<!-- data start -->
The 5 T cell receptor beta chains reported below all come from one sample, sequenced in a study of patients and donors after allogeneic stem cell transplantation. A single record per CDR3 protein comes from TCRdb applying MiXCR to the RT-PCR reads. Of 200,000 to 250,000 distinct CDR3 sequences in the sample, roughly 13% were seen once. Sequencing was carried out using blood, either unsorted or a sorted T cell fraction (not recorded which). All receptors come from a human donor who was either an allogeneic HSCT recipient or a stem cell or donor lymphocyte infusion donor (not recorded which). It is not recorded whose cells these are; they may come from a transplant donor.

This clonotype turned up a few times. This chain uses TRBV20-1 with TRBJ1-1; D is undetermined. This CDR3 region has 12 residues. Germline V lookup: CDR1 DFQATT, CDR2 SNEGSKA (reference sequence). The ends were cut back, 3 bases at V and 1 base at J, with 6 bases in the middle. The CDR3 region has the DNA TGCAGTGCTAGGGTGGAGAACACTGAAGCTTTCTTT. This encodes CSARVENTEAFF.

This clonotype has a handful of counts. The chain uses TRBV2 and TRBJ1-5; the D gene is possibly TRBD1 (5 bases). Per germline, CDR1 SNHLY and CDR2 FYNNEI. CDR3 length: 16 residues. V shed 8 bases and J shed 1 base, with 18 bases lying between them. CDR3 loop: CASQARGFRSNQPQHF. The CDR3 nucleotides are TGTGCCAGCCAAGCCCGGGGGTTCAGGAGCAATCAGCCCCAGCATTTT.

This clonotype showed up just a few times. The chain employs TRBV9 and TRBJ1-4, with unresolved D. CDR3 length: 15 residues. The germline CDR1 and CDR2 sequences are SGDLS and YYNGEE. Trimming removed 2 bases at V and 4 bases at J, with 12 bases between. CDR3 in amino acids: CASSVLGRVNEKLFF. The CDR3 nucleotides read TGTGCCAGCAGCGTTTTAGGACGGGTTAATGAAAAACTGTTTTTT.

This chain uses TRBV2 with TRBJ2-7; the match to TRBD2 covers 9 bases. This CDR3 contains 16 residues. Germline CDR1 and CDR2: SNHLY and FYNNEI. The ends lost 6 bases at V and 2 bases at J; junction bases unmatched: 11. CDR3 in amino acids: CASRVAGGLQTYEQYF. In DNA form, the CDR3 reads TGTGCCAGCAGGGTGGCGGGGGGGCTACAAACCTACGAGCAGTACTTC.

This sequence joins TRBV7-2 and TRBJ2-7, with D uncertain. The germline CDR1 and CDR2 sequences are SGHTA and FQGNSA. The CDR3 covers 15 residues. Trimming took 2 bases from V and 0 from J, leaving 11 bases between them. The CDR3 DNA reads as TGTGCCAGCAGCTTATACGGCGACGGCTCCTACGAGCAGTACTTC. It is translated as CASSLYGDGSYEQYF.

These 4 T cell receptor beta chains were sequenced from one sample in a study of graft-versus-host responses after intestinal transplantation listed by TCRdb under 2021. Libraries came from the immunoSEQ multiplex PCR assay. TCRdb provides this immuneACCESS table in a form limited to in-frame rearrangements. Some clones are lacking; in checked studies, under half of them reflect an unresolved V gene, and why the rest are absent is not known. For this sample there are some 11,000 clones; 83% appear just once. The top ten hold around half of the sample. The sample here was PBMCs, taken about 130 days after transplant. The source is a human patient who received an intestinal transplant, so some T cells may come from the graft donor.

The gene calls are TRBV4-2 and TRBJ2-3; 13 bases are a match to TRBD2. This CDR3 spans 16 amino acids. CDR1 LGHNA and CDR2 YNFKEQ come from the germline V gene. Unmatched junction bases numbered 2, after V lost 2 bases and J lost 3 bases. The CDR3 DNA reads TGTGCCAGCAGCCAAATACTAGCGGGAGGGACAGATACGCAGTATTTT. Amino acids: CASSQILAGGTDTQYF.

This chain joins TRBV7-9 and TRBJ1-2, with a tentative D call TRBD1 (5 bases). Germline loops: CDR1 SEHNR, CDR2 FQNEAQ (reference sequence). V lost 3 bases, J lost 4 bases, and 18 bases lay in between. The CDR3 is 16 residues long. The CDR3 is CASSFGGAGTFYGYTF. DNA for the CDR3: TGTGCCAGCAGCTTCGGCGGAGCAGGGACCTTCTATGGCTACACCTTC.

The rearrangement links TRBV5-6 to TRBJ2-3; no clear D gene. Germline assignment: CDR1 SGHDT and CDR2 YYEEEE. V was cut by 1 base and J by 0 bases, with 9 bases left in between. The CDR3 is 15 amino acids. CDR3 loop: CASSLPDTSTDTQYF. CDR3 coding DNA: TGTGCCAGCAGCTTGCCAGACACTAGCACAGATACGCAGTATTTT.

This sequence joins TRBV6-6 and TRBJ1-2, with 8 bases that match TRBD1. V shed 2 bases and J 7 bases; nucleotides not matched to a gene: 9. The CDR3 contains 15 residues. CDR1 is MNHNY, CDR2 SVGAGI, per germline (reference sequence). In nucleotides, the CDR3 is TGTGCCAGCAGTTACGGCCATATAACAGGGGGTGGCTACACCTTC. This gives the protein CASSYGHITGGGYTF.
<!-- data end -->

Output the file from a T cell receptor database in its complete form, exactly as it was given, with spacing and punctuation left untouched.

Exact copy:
The 5 T cell receptor beta chains reported below all come from one sample, sequenced in a study of patients and donors after allogeneic stem cell transplantation. A single record per CDR3 protein comes from TCRdb applying MiXCR to the RT-PCR reads. Of 200,000 to 250,000 distinct CDR3 sequences in the sample, roughly 13% were seen once. Sequencing was carried out using blood, either unsorted or a sorted T cell fraction (not recorded which). All receptors come from a human donor who was either an allogeneic HSCT recipient or a stem cell or donor lymphocyte infusion donor (not recorded which). It is not recorded whose cells these are; they may come from a transplant donor.

This clonotype turned up a few times. This chain uses TRBV20-1 with TRBJ1-1; D is undetermined. This CDR3 region has 12 residues. Germline V lookup: CDR1 DFQATT, CDR2 SNEGSKA (reference sequence). The ends were cut back, 3 bases at V and 1 base at J, with 6 bases in the middle. The CDR3 region has the DNA TGCAGTGCTAGGGTGGAGAACACTGAAGCTTTCTTT. This encodes CSARVENTEAFF.

This clonotype has a handful of counts. The chain uses TRBV2 and TRBJ1-5; the D gene is possibly TRBD1 (5 bases). Per germline, CDR1 SNHLY and CDR2 FYNNEI. CDR3 length: 16 residues. V shed 8 bases and J shed 1 base, with 18 bases lying between them. CDR3 loop: CASQARGFRSNQPQHF. The CDR3 nucleotides are TGTGCCAGCCAAGCCCGGGGGTTCAGGAGCAATCAGCCCCAGCATTTT.

This clonotype showed up just a few times. The chain employs TRBV9 and TRBJ1-4, with unresolved D. CDR3 length: 15 residues. The germline CDR1 and CDR2 sequences are SGDLS and YYNGEE. Trimming removed 2 bases at V and 4 bases at J, with 12 bases between. CDR3 in amino acids: CASSVLGRVNEKLFF. The CDR3 nucleotides read TGTGCCAGCAGCGTTTTAGGACGGGTTAATGAAAAACTGTTTTTT.

This chain uses TRBV2 with TRBJ2-7; the match to TRBD2 covers 9 bases. This CDR3 contains 16 residues. Germline CDR1 and CDR2: SNHLY and FYNNEI. The ends lost 6 bases at V and 2 bases at J; junction bases unmatched: 11. CDR3 in amino acids: CASRVAGGLQTYEQYF. In DNA form, the CDR3 reads TGTGCCAGCAGGGTGGCGGGGGGGCTACAAACCTACGAGCAGTACTTC.

This sequence joins TRBV7-2 and TRBJ2-7, with D uncertain. The germline CDR1 and CDR2 sequences are SGHTA and FQGNSA. The CDR3 covers 15 residues. Trimming took 2 bases from V and 0 from J, leaving 11 bases between them. The CDR3 DNA reads as TGTGCCAGCAGCTTATACGGCGACGGCTCCTACGAGCAGTACTTC. It is translated as CASSLYGDGSYEQYF.

These 4 T cell receptor beta chains were sequenced from one sample in a study of graft-versus-host responses after intestinal transplantation listed by TCRdb under 2021. Libraries came from the immunoSEQ multiplex PCR assay. TCRdb provides this immuneACCESS table in a form limited to in-frame rearrangements. Some clones are lacking; in checked studies, under half of them reflect an unresolved V gene, and why the rest are absent is not known. For this sample there are some 11,000 clones; 83% appear just once. The top ten hold around half of the sample. The sample here was PBMCs, taken about 130 days after transplant. The source is a human patient who received an intestinal transplant, so some T cells may come from the graft donor.

The gene calls are TRBV4-2 and TRBJ2-3; 13 bases are a match to TRBD2. This CDR3 spans 16 amino acids. CDR1 LGHNA and CDR2 YNFKEQ come from the germline V gene. Unmatched junction bases numbered 2, after V lost 2 bases and J lost 3 bases. The CDR3 DNA reads TGTGCCAGCAGCCAAATACTAGCGGGAGGGACAGATACGCAGTATTTT. Amino acids: CASSQILAGGTDTQYF.

This chain joins TRBV7-9 and TRBJ1-2, with a tentative D call TRBD1 (5 bases). Germline loops: CDR1 SEHNR, CDR2 FQNEAQ (reference sequence). V lost 3 bases, J lost 4 bases, and 18 bases lay in between. The CDR3 is 16 residues long. The CDR3 is CASSFGGAGTFYGYTF. DNA for the CDR3: TGTGCCAGCAGCTTCGGCGGAGCAGGGACCTTCTATGGCTACACCTTC.

The rearrangement links TRBV5-6 to TRBJ2-3; no clear D gene. Germline assignment: CDR1 SGHDT and CDR2 YYEEEE. V was cut by 1 base and J by 0 bases, with 9 bases left in between. The CDR3 is 15 amino acids. CDR3 loop: CASSLPDTSTDTQYF. CDR3 coding DNA: TGTGCCAGCAGCTTGCCAGACACTAGCACAGATACGCAGTATTTT.

This sequence joins TRBV6-6 and TRBJ1-2, with 8 bases that match TRBD1. V shed 2 bases and J 7 bases; nucleotides not matched to a gene: 9. The CDR3 contains 15 residues. CDR1 is MNHNY, CDR2 SVGAGI, per germline (reference sequence). In nucleotides, the CDR3 is TGTGCCAGCAGTTACGGCCATATAACAGGGGGTGGCTACACCTTC. This gives the protein CASSYGHITGGGYTF.